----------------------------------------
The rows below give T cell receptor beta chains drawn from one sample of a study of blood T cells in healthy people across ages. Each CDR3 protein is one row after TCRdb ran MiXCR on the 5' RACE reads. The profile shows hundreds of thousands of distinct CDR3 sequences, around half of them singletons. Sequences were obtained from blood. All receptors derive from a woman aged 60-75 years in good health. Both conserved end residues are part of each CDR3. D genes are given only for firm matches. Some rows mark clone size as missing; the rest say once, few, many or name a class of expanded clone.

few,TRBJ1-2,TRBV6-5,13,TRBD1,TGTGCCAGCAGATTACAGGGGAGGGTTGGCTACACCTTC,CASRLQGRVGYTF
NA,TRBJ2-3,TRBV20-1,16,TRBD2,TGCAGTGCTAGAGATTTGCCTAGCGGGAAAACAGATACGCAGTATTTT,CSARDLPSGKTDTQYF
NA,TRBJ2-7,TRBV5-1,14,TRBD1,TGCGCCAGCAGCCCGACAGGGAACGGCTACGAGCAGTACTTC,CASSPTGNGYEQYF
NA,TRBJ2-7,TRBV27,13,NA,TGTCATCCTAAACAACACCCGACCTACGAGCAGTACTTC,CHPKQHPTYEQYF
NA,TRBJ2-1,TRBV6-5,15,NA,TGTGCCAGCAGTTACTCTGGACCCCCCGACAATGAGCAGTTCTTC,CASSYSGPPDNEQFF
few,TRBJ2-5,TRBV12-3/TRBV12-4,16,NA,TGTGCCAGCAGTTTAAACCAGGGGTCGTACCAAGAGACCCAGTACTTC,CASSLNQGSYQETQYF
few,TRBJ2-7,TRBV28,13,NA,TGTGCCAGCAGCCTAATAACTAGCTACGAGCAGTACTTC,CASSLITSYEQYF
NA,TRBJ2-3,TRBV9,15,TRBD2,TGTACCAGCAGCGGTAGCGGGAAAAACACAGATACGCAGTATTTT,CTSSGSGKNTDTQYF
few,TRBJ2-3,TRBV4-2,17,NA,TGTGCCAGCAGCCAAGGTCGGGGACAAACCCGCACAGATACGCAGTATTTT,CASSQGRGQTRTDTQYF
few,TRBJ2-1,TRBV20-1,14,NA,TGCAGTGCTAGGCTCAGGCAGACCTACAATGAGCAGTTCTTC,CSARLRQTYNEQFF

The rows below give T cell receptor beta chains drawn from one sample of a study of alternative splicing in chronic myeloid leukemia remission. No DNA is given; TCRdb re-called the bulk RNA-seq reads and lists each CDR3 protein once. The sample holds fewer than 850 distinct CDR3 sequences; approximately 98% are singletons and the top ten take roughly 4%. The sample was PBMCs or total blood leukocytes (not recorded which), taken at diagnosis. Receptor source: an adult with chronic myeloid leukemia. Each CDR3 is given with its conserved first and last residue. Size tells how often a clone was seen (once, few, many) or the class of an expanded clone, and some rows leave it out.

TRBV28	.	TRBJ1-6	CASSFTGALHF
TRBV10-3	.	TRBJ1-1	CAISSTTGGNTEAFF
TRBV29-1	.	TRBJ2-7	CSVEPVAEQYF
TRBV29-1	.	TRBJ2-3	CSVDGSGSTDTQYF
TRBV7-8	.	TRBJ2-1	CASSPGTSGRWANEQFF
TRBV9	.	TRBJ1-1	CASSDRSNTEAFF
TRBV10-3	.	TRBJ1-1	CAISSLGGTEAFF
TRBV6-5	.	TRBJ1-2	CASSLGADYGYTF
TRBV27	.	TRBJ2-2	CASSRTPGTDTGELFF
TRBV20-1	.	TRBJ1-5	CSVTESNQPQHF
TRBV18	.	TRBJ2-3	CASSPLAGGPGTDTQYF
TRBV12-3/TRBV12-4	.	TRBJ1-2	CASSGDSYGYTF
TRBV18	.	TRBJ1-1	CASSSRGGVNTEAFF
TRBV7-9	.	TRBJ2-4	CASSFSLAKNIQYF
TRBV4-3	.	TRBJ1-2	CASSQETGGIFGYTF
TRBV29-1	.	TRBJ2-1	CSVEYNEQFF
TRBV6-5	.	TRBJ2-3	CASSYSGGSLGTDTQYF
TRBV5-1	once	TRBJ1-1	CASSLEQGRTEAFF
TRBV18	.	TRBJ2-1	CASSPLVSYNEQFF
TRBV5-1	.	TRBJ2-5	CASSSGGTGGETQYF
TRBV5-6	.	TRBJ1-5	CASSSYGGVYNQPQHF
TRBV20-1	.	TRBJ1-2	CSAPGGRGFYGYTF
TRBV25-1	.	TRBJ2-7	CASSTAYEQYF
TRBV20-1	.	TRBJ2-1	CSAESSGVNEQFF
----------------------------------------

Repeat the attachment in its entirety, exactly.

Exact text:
The rows below give T cell receptor beta chains drawn from one sample of a study of blood T cells in healthy people across ages. Each CDR3 protein is one row after TCRdb ran MiXCR on the 5' RACE reads. The profile shows hundreds of thousands of distinct CDR3 sequences, around half of them singletons. Sequences were obtained from blood. All receptors derive from a woman aged 60-75 years in good health. Both conserved end residues are part of each CDR3. D genes are given only for firm matches. Some rows mark clone size as missing; the rest say once, few, many or name a class of expanded clone.

few,TRBJ1-2,TRBV6-5,13,TRBD1,TGTGCCAGCAGATTACAGGGGAGGGTTGGCTACACCTTC,CASRLQGRVGYTF
NA,TRBJ2-3,TRBV20-1,16,TRBD2,TGCAGTGCTAGAGATTTGCCTAGCGGGAAAACAGATACGCAGTATTTT,CSARDLPSGKTDTQYF
NA,TRBJ2-7,TRBV5-1,14,TRBD1,TGCGCCAGCAGCCCGACAGGGAACGGCTACGAGCAGTACTTC,CASSPTGNGYEQYF
NA,TRBJ2-7,TRBV27,13,NA,TGTCATCCTAAACAACACCCGACCTACGAGCAGTACTTC,CHPKQHPTYEQYF
NA,TRBJ2-1,TRBV6-5,15,NA,TGTGCCAGCAGTTACTCTGGACCCCCCGACAATGAGCAGTTCTTC,CASSYSGPPDNEQFF
few,TRBJ2-5,TRBV12-3/TRBV12-4,16,NA,TGTGCCAGCAGTTTAAACCAGGGGTCGTACCAAGAGACCCAGTACTTC,CASSLNQGSYQETQYF
few,TRBJ2-7,TRBV28,13,NA,TGTGCCAGCAGCCTAATAACTAGCTACGAGCAGTACTTC,CASSLITSYEQYF
NA,TRBJ2-3,TRBV9,15,TRBD2,TGTACCAGCAGCGGTAGCGGGAAAAACACAGATACGCAGTATTTT,CTSSGSGKNTDTQYF
few,TRBJ2-3,TRBV4-2,17,NA,TGTGCCAGCAGCCAAGGTCGGGGACAAACCCGCACAGATACGCAGTATTTT,CASSQGRGQTRTDTQYF
few,TRBJ2-1,TRBV20-1,14,NA,TGCAGTGCTAGGCTCAGGCAGACCTACAATGAGCAGTTCTTC,CSARLRQTYNEQFF

The rows below give T cell receptor beta chains drawn from one sample of a study of alternative splicing in chronic myeloid leukemia remission. No DNA is given; TCRdb re-called the bulk RNA-seq reads and lists each CDR3 protein once. The sample holds fewer than 850 distinct CDR3 sequences; approximately 98% are singletons and the top ten take roughly 4%. The sample was PBMCs or total blood leukocytes (not recorded which), taken at diagnosis. Receptor source: an adult with chronic myeloid leukemia. Each CDR3 is given with its conserved first and last residue. Size tells how often a clone was seen (once, few, many) or the class of an expanded clone, and some rows leave it out.

TRBV28	.	TRBJ1-6	CASSFTGALHF
TRBV10-3	.	TRBJ1-1	CAISSTTGGNTEAFF
TRBV29-1	.	TRBJ2-7	CSVEPVAEQYF
TRBV29-1	.	TRBJ2-3	CSVDGSGSTDTQYF
TRBV7-8	.	TRBJ2-1	CASSPGTSGRWANEQFF
TRBV9	.	TRBJ1-1	CASSDRSNTEAFF
TRBV10-3	.	TRBJ1-1	CAISSLGGTEAFF
TRBV6-5	.	TRBJ1-2	CASSLGADYGYTF
TRBV27	.	TRBJ2-2	CASSRTPGTDTGELFF
TRBV20-1	.	TRBJ1-5	CSVTESNQPQHF
TRBV18	.	TRBJ2-3	CASSPLAGGPGTDTQYF
TRBV12-3/TRBV12-4	.	TRBJ1-2	CASSGDSYGYTF
TRBV18	.	TRBJ1-1	CASSSRGGVNTEAFF
TRBV7-9	.	TRBJ2-4	CASSFSLAKNIQYF
TRBV4-3	.	TRBJ1-2	CASSQETGGIFGYTF
TRBV29-1	.	TRBJ2-1	CSVEYNEQFF
TRBV6-5	.	TRBJ2-3	CASSYSGGSLGTDTQYF
TRBV5-1	once	TRBJ1-1	CASSLEQGRTEAFF
TRBV18	.	TRBJ2-1	CASSPLVSYNEQFF
TRBV5-1	.	TRBJ2-5	CASSSGGTGGETQYF
TRBV5-6	.	TRBJ1-5	CASSSYGGVYNQPQHF
TRBV20-1	.	TRBJ1-2	CSAPGGRGFYGYTF
TRBV25-1	.	TRBJ2-7	CASSTAYEQYF
TRBV20-1	.	TRBJ2-1	CSAESSGVNEQFF